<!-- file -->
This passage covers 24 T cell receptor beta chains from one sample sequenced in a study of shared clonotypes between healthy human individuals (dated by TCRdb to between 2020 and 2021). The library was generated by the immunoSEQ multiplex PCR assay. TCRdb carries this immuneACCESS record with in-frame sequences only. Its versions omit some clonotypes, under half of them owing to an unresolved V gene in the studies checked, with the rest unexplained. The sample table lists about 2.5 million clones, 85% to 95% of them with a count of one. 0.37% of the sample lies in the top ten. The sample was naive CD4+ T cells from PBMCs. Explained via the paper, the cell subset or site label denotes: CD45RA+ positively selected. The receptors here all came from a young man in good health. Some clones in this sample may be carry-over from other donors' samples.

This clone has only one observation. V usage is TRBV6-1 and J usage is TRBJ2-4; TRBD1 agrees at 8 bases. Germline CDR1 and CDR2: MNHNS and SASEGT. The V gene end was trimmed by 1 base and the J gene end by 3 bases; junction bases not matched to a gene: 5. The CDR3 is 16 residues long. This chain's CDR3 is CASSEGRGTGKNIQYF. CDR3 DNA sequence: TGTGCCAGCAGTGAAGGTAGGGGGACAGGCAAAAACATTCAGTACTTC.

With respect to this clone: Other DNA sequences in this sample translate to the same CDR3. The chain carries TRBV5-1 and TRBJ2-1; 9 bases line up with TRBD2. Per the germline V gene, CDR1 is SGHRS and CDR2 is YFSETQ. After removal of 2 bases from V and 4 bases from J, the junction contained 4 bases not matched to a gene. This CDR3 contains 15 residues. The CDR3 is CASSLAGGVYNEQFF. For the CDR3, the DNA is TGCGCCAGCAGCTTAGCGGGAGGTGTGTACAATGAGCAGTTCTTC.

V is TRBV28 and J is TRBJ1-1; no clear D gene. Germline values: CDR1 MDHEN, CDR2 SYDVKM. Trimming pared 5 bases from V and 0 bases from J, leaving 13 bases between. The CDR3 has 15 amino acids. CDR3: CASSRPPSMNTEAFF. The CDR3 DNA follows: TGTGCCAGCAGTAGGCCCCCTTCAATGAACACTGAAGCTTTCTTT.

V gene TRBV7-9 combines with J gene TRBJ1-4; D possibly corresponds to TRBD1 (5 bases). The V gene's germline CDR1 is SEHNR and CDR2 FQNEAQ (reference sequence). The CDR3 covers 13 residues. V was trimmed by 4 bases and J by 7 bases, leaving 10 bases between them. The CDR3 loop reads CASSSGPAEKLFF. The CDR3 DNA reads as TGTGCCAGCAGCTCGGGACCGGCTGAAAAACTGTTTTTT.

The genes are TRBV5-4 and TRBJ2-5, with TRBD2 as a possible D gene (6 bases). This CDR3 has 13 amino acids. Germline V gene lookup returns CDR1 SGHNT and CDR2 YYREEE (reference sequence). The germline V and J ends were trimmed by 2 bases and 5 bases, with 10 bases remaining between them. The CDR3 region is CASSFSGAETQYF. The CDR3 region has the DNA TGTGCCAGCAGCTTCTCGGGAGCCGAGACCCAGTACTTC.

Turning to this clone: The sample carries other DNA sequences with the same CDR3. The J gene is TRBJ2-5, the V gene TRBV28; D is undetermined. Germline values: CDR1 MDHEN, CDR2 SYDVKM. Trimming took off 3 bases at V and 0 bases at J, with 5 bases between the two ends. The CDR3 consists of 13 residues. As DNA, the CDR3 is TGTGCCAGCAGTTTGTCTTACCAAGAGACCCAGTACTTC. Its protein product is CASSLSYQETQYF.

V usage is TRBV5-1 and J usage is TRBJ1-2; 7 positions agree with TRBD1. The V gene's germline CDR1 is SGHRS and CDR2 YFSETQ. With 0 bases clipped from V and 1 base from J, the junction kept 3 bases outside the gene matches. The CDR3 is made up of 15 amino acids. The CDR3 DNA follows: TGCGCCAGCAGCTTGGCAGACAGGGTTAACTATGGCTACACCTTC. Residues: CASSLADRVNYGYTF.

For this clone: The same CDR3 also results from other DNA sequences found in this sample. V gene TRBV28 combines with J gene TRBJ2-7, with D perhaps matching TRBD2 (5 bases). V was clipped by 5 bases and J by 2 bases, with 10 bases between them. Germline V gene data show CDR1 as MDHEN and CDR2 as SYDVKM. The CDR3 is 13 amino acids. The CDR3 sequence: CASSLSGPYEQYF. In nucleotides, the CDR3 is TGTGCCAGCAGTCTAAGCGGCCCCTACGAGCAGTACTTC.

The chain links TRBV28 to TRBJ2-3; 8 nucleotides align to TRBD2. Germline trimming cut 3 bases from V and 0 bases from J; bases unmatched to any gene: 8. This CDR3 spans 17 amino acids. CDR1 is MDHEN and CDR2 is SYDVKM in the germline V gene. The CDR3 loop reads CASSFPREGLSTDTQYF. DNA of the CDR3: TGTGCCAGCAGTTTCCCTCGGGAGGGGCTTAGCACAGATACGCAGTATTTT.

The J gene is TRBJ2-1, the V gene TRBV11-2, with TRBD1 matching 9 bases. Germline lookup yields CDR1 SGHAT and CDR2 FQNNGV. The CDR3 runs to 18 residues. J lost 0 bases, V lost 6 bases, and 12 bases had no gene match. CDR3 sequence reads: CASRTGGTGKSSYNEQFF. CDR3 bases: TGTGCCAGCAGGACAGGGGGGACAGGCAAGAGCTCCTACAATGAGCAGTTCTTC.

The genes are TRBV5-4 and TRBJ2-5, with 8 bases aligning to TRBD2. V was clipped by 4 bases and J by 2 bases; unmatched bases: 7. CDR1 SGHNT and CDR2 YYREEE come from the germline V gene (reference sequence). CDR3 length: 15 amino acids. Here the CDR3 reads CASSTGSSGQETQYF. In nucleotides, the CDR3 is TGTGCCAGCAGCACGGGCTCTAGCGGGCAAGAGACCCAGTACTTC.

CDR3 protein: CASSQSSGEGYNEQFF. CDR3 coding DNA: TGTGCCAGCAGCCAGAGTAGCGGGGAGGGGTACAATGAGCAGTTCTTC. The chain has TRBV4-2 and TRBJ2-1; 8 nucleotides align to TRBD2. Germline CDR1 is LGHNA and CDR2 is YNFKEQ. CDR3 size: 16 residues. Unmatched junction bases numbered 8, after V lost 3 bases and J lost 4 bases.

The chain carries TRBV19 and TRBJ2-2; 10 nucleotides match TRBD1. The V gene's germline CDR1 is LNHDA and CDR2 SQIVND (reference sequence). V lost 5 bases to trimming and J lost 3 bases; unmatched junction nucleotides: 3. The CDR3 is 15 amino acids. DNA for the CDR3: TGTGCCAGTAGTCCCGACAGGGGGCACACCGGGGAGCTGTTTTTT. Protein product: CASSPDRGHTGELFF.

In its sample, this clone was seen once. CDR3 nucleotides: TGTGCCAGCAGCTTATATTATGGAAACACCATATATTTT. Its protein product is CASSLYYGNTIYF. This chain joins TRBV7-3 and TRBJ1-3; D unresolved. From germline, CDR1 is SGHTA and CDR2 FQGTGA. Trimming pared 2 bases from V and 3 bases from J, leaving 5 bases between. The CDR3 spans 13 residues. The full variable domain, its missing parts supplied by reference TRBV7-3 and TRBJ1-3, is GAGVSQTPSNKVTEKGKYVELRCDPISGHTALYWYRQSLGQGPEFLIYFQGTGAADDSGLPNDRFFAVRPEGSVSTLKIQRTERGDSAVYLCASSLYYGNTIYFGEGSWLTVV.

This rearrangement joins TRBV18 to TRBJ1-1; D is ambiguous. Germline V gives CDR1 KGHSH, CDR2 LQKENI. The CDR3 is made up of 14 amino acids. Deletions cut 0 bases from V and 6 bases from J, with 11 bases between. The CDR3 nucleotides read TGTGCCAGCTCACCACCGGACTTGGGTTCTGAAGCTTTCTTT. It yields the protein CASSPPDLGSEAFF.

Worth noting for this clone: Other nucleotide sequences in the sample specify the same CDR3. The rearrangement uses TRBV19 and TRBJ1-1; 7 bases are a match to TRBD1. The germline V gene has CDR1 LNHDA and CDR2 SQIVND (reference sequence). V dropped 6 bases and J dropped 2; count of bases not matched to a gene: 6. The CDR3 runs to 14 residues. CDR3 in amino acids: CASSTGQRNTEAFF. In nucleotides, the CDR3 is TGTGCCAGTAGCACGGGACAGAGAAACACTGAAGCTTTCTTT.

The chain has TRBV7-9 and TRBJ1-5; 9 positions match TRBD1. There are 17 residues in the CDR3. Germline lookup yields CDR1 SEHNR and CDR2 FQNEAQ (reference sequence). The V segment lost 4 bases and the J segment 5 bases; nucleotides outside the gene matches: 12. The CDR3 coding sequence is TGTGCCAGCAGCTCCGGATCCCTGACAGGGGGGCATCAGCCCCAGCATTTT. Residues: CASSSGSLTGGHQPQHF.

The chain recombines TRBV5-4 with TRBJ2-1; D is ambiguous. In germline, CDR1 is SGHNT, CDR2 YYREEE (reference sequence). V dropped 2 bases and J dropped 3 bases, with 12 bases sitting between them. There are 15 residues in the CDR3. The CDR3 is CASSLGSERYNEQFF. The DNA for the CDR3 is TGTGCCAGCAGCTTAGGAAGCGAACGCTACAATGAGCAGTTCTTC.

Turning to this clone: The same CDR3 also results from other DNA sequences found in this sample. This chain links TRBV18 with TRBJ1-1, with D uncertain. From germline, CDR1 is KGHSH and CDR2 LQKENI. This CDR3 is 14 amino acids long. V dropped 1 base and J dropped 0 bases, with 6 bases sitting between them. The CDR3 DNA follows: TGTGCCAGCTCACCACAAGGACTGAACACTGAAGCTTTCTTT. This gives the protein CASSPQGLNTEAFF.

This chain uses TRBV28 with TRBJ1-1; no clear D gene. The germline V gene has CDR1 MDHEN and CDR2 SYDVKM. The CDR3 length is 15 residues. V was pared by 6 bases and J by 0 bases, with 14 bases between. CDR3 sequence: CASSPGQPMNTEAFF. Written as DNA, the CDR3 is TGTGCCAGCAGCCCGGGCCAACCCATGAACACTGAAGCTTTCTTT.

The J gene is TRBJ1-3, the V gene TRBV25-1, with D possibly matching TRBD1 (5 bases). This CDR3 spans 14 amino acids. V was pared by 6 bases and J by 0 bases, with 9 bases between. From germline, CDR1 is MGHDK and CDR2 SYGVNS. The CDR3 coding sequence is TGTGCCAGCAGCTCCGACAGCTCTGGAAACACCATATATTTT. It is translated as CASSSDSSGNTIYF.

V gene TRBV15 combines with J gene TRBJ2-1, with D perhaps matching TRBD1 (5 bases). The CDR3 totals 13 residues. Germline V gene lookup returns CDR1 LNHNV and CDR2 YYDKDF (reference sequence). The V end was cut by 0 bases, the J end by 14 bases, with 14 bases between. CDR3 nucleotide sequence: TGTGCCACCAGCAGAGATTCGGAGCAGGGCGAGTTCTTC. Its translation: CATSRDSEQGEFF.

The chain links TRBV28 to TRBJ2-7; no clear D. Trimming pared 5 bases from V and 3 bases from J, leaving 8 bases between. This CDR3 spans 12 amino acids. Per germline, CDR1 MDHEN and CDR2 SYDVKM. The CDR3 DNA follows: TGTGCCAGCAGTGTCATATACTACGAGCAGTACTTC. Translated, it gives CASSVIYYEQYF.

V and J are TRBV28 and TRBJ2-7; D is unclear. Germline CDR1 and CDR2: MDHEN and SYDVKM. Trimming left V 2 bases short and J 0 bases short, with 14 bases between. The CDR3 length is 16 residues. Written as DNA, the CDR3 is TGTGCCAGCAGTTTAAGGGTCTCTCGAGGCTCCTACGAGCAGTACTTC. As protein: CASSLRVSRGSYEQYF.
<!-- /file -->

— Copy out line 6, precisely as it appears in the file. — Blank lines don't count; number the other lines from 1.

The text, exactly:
The genes are TRBV5-4 and TRBJ2-5, with TRBD2 as a possible D gene (6 bases). This CDR3 has 13 amino acids. Germline V gene lookup returns CDR1 SGHNT and CDR2 YYREEE (reference sequence). The germline V and J ends were trimmed by 2 bases and 5 bases, with 10 bases remaining between them. The CDR3 region is CASSFSGAETQYF. The CDR3 region has the DNA TGTGCCAGCAGCTTCTCGGGAGCCGAGACCCAGTACTTC.